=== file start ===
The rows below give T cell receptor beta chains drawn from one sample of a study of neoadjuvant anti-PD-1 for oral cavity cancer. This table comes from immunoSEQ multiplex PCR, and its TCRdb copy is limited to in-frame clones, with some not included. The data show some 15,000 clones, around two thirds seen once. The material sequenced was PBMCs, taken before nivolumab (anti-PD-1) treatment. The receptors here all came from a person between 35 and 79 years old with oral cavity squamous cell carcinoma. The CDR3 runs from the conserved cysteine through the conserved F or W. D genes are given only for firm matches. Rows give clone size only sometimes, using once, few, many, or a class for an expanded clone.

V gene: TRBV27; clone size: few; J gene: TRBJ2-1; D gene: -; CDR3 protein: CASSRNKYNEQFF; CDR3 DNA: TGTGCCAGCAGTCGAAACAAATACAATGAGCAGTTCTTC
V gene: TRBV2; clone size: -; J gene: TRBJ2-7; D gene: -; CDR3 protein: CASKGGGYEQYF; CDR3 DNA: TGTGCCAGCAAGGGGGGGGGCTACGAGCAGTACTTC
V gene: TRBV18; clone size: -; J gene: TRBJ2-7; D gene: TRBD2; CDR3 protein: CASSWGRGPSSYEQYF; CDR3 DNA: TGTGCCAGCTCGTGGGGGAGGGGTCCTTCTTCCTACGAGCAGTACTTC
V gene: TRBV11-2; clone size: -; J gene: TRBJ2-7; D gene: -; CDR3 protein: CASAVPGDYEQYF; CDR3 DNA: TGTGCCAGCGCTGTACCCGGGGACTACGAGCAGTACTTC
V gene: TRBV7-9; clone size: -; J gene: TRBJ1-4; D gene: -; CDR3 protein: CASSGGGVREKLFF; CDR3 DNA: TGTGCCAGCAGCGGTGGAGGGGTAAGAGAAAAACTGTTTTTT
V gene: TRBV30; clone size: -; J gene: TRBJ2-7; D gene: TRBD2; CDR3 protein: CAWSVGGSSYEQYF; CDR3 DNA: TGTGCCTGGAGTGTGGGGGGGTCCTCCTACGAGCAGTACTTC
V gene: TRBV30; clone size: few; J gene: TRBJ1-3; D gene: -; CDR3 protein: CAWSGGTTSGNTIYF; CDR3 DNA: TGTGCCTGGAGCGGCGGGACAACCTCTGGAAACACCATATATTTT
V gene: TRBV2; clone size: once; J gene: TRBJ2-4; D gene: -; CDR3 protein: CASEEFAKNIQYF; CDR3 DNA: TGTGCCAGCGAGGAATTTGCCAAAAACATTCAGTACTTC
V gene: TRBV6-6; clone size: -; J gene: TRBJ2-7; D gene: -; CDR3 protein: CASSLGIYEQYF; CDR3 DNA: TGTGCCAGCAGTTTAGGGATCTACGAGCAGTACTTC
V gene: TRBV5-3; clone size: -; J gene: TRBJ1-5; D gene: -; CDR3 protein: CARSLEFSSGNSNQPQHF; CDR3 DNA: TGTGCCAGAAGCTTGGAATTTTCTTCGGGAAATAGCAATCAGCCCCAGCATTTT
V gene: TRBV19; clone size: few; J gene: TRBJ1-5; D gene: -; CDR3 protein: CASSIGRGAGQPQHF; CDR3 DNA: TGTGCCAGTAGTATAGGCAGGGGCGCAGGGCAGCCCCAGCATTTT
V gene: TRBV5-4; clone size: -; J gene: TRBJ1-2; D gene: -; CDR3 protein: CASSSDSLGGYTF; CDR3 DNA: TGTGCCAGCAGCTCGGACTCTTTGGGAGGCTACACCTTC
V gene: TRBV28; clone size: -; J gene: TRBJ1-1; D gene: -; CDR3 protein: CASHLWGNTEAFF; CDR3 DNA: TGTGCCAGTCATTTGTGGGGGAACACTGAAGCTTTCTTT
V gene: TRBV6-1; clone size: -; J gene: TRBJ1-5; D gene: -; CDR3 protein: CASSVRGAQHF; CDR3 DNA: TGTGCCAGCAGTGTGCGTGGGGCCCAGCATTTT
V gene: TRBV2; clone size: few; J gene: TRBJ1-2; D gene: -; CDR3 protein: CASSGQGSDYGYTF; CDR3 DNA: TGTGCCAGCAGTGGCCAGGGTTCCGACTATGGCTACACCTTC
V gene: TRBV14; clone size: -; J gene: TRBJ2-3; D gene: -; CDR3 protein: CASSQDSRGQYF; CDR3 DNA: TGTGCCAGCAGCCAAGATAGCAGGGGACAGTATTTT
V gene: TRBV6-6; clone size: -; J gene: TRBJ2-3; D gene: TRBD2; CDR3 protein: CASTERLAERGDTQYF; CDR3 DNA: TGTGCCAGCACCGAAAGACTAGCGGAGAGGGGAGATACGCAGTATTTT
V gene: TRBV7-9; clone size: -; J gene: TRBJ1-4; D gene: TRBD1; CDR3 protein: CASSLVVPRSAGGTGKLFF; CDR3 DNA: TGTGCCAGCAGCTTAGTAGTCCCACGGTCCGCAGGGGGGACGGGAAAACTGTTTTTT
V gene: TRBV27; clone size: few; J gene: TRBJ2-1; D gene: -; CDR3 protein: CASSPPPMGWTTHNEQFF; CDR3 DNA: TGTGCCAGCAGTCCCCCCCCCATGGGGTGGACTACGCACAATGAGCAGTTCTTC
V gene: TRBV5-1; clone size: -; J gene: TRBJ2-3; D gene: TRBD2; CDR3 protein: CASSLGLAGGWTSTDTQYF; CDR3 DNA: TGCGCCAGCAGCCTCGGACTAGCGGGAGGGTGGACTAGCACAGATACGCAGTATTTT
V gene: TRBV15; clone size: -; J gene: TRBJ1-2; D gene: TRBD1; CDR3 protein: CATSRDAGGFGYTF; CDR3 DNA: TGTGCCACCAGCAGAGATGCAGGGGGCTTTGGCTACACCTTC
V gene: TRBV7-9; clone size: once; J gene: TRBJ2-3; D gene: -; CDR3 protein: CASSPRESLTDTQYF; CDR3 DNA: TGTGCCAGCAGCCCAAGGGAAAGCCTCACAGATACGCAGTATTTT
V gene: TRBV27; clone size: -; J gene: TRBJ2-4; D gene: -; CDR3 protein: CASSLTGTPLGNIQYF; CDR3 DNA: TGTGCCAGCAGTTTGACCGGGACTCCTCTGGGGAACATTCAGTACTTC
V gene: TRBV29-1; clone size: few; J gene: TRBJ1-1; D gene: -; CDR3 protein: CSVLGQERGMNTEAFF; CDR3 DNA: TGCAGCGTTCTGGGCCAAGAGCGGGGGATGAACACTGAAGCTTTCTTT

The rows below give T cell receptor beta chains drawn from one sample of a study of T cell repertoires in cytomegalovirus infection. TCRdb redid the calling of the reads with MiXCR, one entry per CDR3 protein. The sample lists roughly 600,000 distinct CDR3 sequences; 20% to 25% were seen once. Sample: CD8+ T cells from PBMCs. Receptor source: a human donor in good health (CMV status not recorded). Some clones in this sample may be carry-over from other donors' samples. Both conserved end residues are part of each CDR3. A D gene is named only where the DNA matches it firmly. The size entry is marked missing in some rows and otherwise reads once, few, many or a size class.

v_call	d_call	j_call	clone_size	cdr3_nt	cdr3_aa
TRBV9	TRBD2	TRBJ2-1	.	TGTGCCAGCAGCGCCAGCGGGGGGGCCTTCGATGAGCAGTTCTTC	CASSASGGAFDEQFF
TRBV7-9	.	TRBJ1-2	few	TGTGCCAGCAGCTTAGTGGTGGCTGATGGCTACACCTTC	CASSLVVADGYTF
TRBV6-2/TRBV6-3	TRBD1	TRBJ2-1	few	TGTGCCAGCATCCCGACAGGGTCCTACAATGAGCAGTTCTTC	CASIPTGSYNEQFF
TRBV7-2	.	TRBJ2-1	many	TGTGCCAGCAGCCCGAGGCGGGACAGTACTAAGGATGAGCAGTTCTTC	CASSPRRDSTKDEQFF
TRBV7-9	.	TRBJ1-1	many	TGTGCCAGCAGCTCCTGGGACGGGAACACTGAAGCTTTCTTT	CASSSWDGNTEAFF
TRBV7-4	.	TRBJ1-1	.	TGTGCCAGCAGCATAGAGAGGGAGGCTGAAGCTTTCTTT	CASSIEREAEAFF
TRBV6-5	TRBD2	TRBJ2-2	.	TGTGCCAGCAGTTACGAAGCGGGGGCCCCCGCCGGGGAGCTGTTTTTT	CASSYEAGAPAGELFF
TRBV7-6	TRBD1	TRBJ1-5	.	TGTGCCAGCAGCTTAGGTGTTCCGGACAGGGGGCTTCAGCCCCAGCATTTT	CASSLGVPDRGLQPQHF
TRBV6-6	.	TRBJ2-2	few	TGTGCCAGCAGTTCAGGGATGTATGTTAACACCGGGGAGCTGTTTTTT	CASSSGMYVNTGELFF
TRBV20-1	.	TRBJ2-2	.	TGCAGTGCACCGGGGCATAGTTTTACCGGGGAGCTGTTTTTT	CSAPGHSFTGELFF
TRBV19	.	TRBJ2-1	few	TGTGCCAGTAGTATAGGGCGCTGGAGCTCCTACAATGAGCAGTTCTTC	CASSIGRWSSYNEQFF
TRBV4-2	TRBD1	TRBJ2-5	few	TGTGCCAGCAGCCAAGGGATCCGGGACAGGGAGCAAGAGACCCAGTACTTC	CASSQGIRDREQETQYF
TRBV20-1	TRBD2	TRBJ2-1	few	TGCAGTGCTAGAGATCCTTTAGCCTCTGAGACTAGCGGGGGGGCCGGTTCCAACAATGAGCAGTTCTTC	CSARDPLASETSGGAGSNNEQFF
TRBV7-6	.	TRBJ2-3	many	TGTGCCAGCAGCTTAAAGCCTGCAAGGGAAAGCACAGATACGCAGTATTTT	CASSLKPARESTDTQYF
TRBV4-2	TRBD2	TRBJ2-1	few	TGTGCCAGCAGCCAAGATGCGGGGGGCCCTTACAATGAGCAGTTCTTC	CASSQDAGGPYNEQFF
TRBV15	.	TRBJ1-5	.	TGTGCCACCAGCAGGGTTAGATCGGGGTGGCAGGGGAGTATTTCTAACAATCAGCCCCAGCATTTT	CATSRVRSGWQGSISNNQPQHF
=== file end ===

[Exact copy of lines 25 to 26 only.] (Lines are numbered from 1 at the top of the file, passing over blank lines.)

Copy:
V gene: TRBV29-1; clone size: few; J gene: TRBJ1-1; D gene: -; CDR3 protein: CSVLGQERGMNTEAFF; CDR3 DNA: TGCAGCGTTCTGGGCCAAGAGCGGGGGATGAACACTGAAGCTTTCTTT

The rows below give T cell receptor beta chains drawn from one sample of a study of T cell repertoires in cytomegalovirus infection. TCRdb redid the calling of the reads with MiXCR, one entry per CDR3 protein. The sample lists roughly 600,000 distinct CDR3 sequences; 20% to 25% were seen once. Sample: CD8+ T cells from PBMCs. Receptor source: a human donor in good health (CMV status not recorded). Some clones in this sample may be carry-over from other donors' samples. Both conserved end residues are part of each CDR3. A D gene is named only where the DNA matches it firmly. The size entry is marked missing in some rows and otherwise reads once, few, many or a size class.